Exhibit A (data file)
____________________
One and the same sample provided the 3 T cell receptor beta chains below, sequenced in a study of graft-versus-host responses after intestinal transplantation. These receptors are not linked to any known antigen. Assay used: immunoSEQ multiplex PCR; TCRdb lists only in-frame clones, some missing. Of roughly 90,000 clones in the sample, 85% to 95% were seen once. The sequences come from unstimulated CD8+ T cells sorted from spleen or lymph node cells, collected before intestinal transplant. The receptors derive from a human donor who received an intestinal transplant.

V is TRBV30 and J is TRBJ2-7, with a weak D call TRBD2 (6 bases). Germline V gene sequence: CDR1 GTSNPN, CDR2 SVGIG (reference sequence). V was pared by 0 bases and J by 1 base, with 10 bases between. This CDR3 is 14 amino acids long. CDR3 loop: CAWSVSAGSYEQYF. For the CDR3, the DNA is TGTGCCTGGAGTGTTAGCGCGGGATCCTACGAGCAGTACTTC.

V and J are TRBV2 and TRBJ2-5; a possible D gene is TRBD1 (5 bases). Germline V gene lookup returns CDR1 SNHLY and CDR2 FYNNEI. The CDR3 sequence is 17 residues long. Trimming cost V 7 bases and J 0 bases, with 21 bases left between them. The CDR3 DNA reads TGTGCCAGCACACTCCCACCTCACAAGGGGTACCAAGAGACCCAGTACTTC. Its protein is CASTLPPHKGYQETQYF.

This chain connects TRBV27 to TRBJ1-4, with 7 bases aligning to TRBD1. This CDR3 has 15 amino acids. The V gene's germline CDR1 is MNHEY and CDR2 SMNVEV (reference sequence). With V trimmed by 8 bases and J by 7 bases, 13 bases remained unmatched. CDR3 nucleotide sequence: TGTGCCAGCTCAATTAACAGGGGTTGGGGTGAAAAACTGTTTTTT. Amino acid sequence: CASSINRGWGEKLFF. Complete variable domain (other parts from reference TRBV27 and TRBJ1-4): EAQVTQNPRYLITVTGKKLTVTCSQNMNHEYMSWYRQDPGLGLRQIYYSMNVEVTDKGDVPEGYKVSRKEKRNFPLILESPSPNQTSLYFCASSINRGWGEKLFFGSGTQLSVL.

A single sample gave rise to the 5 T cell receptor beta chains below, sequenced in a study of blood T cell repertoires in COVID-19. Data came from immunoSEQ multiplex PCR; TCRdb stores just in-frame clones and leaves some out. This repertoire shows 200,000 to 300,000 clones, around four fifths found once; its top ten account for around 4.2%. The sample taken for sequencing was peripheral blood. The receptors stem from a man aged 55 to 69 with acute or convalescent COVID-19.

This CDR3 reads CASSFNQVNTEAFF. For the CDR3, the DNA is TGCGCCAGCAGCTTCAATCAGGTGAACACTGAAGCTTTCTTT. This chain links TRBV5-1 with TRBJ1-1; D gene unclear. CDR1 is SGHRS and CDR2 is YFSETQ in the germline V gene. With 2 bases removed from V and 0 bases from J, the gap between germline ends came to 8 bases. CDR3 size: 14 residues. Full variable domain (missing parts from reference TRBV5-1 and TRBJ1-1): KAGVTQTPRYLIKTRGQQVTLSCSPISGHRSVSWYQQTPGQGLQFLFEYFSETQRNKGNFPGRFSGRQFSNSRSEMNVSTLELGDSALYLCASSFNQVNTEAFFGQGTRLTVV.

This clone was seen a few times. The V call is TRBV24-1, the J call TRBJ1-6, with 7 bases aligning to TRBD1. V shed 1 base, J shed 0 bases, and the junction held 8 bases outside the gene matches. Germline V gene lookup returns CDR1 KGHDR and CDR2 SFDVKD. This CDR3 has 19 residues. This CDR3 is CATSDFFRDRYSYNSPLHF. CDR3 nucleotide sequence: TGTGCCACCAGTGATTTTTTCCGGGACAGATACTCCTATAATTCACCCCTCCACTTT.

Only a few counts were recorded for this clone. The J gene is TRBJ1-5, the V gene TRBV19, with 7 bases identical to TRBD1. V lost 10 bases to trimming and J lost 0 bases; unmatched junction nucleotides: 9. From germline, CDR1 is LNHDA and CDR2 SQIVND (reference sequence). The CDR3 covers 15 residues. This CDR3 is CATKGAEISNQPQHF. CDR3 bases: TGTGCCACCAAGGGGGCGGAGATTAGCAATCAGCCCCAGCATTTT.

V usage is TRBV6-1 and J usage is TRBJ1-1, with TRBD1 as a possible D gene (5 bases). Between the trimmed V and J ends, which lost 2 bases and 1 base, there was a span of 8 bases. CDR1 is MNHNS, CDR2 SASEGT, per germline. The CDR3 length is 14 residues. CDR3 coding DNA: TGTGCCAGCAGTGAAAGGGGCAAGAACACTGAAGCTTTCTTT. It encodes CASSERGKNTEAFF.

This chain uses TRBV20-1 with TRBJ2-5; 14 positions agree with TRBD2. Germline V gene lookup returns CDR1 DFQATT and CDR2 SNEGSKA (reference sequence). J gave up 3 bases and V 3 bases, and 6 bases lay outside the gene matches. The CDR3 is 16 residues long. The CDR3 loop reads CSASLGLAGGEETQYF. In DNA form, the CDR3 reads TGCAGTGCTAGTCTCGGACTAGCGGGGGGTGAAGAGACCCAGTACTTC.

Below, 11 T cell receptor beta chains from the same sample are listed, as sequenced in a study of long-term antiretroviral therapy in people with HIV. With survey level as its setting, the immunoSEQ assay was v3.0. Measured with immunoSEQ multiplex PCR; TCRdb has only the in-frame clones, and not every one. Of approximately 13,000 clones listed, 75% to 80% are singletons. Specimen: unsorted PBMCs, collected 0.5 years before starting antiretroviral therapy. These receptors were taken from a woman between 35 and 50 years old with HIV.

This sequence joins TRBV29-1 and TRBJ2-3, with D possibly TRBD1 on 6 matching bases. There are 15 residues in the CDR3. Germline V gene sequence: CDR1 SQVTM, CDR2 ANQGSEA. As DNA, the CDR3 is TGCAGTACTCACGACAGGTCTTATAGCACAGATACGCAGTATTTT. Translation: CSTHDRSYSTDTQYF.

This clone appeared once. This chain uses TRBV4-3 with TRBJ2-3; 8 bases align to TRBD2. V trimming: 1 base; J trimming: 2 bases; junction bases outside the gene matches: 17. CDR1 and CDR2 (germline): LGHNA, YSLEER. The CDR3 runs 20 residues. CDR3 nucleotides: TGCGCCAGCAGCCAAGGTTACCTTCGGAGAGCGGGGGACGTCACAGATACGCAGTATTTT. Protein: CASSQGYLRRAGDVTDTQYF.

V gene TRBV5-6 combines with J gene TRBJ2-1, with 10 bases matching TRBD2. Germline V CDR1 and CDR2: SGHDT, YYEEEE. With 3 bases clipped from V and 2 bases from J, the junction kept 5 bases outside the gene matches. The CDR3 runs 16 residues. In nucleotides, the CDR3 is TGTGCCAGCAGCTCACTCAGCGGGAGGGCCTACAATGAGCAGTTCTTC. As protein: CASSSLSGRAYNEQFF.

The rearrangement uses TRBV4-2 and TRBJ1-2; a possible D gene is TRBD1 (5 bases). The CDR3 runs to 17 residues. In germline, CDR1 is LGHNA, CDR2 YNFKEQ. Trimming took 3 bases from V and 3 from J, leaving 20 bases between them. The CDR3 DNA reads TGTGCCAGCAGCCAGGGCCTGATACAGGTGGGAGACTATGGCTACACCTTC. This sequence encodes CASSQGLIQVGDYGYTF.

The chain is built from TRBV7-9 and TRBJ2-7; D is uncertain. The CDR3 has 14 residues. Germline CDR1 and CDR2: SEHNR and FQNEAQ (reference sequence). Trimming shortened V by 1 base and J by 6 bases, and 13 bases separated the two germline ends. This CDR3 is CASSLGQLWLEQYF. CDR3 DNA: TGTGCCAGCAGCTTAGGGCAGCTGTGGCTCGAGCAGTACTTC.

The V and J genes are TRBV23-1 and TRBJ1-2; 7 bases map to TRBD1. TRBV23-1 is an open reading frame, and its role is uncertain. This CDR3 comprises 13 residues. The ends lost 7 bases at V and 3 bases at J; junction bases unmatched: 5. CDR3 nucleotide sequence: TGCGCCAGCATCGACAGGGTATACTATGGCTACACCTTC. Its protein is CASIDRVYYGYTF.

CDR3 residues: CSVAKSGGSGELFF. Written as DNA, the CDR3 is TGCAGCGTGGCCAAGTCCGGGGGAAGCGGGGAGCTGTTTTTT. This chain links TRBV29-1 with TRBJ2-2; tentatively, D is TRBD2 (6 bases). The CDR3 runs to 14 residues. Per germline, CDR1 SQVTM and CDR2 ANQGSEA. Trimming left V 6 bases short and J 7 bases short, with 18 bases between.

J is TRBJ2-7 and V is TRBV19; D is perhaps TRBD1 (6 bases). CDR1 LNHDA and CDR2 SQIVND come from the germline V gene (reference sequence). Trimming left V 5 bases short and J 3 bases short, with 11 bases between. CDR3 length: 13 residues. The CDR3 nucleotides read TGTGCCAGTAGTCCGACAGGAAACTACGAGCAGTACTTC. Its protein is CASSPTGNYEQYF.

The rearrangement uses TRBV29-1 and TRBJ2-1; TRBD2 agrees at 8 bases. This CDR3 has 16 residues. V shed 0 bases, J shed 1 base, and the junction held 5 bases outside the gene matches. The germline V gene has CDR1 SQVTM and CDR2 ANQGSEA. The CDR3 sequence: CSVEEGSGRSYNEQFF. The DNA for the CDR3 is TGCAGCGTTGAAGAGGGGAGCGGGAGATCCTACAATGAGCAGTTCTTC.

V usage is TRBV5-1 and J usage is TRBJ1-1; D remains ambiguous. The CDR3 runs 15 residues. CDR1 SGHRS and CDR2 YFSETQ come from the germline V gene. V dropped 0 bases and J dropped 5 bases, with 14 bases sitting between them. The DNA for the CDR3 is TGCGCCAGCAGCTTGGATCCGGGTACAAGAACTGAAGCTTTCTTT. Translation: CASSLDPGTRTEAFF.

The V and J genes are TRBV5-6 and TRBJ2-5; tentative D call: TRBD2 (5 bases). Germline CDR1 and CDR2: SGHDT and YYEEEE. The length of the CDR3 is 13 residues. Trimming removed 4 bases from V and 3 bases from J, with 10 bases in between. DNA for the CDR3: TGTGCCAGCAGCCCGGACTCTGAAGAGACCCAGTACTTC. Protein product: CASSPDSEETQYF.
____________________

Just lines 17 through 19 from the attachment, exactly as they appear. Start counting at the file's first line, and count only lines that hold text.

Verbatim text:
The V and J genes are TRBV23-1 and TRBJ1-2; 7 bases map to TRBD1. TRBV23-1 is an open reading frame, and its role is uncertain. This CDR3 comprises 13 residues. The ends lost 7 bases at V and 3 bases at J; junction bases unmatched: 5. CDR3 nucleotide sequence: TGCGCCAGCATCGACAGGGTATACTATGGCTACACCTTC. Its protein is CASIDRVYYGYTF.

CDR3 residues: CSVAKSGGSGELFF. Written as DNA, the CDR3 is TGCAGCGTGGCCAAGTCCGGGGGAAGCGGGGAGCTGTTTTTT. This chain links TRBV29-1 with TRBJ2-2; tentatively, D is TRBD2 (6 bases). The CDR3 runs to 14 residues. Per germline, CDR1 SQVTM and CDR2 ANQGSEA. Trimming left V 6 bases short and J 7 bases short, with 18 bases between.

J is TRBJ2-7 and V is TRBV19; D is perhaps TRBD1 (6 bases). CDR1 LNHDA and CDR2 SQIVND come from the germline V gene (reference sequence). Trimming left V 5 bases short and J 3 bases short, with 11 bases between. CDR3 length: 13 residues. The CDR3 nucleotides read TGTGCCAGTAGTCCGACAGGAAACTACGAGCAGTACTTC. Its protein is CASSPTGNYEQYF.